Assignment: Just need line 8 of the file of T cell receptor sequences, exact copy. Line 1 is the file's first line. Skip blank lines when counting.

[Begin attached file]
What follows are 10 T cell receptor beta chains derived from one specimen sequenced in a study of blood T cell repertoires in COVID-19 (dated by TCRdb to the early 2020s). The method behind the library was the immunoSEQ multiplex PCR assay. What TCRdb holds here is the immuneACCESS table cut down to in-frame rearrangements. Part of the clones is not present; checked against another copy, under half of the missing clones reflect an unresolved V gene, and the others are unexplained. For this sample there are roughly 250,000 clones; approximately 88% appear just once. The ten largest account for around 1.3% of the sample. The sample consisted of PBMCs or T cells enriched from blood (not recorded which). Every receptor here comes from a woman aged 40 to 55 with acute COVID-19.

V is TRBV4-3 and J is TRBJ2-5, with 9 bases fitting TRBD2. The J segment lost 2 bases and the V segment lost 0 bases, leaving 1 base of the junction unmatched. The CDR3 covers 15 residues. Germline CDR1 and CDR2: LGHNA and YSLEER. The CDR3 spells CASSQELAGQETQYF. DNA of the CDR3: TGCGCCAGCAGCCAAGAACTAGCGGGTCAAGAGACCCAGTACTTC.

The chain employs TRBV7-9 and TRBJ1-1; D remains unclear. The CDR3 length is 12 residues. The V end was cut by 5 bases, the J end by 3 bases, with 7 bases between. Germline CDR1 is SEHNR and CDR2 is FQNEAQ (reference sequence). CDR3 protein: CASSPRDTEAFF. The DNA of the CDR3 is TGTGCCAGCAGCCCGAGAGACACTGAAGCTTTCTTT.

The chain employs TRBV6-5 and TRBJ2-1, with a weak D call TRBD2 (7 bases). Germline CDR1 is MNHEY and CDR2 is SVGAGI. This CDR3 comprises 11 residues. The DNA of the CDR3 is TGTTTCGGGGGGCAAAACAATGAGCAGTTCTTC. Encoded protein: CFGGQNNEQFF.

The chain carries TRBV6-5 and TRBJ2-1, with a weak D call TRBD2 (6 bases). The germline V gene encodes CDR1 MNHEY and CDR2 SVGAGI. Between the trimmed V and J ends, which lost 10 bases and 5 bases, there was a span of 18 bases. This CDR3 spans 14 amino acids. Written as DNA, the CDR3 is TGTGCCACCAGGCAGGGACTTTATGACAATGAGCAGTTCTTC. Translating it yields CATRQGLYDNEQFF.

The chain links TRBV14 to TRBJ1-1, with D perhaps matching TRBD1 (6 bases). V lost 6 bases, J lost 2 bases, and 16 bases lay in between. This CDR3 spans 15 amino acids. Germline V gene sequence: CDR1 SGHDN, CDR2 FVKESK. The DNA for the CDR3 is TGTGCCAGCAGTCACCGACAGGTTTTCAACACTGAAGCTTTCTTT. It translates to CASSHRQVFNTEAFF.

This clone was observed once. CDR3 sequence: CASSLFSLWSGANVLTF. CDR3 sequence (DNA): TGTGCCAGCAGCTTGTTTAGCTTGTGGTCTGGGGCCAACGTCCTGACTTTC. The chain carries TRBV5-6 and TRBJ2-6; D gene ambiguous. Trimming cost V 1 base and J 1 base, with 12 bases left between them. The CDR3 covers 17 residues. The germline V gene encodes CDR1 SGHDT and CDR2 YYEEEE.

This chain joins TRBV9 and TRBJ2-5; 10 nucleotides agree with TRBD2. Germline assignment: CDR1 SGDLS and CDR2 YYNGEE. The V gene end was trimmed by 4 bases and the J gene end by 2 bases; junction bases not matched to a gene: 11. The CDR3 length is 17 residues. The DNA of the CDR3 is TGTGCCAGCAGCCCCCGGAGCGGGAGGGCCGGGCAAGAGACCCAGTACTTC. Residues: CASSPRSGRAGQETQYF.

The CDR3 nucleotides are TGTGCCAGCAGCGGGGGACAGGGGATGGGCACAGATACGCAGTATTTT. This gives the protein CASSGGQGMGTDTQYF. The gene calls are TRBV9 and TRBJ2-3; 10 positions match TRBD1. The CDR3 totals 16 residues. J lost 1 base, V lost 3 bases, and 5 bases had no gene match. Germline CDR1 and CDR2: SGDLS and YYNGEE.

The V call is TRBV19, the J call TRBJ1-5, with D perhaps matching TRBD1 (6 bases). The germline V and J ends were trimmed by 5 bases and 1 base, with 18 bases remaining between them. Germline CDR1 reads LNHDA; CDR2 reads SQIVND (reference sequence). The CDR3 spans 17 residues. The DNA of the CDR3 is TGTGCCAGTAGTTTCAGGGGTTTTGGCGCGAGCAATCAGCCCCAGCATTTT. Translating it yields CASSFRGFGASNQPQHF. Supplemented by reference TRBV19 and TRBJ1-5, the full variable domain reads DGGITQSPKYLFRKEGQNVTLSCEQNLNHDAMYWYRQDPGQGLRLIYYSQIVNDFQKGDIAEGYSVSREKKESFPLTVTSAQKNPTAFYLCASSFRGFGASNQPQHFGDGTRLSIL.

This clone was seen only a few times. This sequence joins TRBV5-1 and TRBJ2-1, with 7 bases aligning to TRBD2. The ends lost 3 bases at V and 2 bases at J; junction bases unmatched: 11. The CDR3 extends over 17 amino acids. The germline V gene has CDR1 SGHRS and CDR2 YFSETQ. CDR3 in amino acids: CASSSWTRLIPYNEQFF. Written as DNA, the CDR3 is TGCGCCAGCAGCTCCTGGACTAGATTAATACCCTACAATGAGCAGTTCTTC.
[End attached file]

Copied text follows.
This chain joins TRBV9 and TRBJ2-5; 10 nucleotides agree with TRBD2. Germline assignment: CDR1 SGDLS and CDR2 YYNGEE. The V gene end was trimmed by 4 bases and the J gene end by 2 bases; junction bases not matched to a gene: 11. The CDR3 length is 17 residues. The DNA of the CDR3 is TGTGCCAGCAGCCCCCGGAGCGGGAGGGCCGGGCAAGAGACCCAGTACTTC. Residues: CASSPRSGRAGQETQYF.